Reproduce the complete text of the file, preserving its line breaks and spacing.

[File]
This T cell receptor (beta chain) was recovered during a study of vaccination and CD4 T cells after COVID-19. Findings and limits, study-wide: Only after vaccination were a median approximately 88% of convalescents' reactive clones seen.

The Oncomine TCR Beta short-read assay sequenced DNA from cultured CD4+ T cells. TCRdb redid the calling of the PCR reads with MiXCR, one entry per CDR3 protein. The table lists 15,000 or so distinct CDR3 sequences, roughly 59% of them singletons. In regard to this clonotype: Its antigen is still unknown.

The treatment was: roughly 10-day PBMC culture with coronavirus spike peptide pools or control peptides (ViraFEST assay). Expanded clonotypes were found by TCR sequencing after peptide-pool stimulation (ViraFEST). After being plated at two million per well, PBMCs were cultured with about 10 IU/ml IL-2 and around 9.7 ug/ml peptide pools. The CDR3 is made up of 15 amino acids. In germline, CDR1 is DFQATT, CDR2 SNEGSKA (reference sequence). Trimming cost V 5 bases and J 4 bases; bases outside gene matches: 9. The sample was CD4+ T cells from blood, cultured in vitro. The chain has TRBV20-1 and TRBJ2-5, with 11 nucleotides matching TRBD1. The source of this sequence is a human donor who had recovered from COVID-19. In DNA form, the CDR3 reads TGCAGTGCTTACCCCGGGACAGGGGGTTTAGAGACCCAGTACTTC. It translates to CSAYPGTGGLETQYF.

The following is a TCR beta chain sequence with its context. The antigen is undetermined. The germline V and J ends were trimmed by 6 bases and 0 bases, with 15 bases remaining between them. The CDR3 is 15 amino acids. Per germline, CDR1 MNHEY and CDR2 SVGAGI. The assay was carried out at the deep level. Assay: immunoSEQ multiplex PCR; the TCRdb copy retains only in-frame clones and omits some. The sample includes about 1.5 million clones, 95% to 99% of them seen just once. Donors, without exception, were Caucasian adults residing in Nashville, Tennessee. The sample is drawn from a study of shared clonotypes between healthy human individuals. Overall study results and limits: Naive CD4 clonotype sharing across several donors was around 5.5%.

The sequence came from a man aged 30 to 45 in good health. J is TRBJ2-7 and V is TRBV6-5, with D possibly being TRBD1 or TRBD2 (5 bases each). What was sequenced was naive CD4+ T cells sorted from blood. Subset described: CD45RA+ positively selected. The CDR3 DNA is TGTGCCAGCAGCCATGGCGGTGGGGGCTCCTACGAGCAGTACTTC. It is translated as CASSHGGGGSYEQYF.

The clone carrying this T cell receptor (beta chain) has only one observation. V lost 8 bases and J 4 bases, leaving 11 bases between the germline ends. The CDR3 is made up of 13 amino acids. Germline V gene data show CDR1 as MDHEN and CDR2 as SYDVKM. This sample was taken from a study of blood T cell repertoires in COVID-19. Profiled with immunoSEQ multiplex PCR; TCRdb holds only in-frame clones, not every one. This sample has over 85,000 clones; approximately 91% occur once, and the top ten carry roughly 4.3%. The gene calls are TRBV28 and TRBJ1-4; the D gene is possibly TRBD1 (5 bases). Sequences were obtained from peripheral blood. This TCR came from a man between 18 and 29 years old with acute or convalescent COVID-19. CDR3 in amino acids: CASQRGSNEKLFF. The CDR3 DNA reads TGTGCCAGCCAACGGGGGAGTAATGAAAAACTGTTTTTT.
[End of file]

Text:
This T cell receptor (beta chain) was recovered during a study of vaccination and CD4 T cells after COVID-19. Findings and limits, study-wide: Only after vaccination were a median approximately 88% of convalescents' reactive clones seen.

The Oncomine TCR Beta short-read assay sequenced DNA from cultured CD4+ T cells. TCRdb redid the calling of the PCR reads with MiXCR, one entry per CDR3 protein. The table lists 15,000 or so distinct CDR3 sequences, roughly 59% of them singletons. In regard to this clonotype: Its antigen is still unknown.

The treatment was: roughly 10-day PBMC culture with coronavirus spike peptide pools or control peptides (ViraFEST assay). Expanded clonotypes were found by TCR sequencing after peptide-pool stimulation (ViraFEST). After being plated at two million per well, PBMCs were cultured with about 10 IU/ml IL-2 and around 9.7 ug/ml peptide pools. The CDR3 is made up of 15 amino acids. In germline, CDR1 is DFQATT, CDR2 SNEGSKA (reference sequence). Trimming cost V 5 bases and J 4 bases; bases outside gene matches: 9. The sample was CD4+ T cells from blood, cultured in vitro. The chain has TRBV20-1 and TRBJ2-5, with 11 nucleotides matching TRBD1. The source of this sequence is a human donor who had recovered from COVID-19. In DNA form, the CDR3 reads TGCAGTGCTTACCCCGGGACAGGGGGTTTAGAGACCCAGTACTTC. It translates to CSAYPGTGGLETQYF.

The following is a TCR beta chain sequence with its context. The antigen is undetermined. The germline V and J ends were trimmed by 6 bases and 0 bases, with 15 bases remaining between them. The CDR3 is 15 amino acids. Per germline, CDR1 MNHEY and CDR2 SVGAGI. The assay was carried out at the deep level. Assay: immunoSEQ multiplex PCR; the TCRdb copy retains only in-frame clones and omits some. The sample includes about 1.5 million clones, 95% to 99% of them seen just once. Donors, without exception, were Caucasian adults residing in Nashville, Tennessee. The sample is drawn from a study of shared clonotypes between healthy human individuals. Overall study results and limits: Naive CD4 clonotype sharing across several donors was around 5.5%.

The sequence came from a man aged 30 to 45 in good health. J is TRBJ2-7 and V is TRBV6-5, with D possibly being TRBD1 or TRBD2 (5 bases each). What was sequenced was naive CD4+ T cells sorted from blood. Subset described: CD45RA+ positively selected. The CDR3 DNA is TGTGCCAGCAGCCATGGCGGTGGGGGCTCCTACGAGCAGTACTTC. It is translated as CASSHGGGGSYEQYF.

The clone carrying this T cell receptor (beta chain) has only one observation. V lost 8 bases and J 4 bases, leaving 11 bases between the germline ends. The CDR3 is made up of 13 amino acids. Germline V gene data show CDR1 as MDHEN and CDR2 as SYDVKM. This sample was taken from a study of blood T cell repertoires in COVID-19. Profiled with immunoSEQ multiplex PCR; TCRdb holds only in-frame clones, not every one. This sample has over 85,000 clones; approximately 91% occur once, and the top ten carry roughly 4.3%. The gene calls are TRBV28 and TRBJ1-4; the D gene is possibly TRBD1 (5 bases). Sequences were obtained from peripheral blood. This TCR came from a man between 18 and 29 years old with acute or convalescent COVID-19. CDR3 in amino acids: CASQRGSNEKLFF. The CDR3 DNA reads TGTGCCAGCCAACGGGGGAGTAATGAAAAACTGTTTTTT.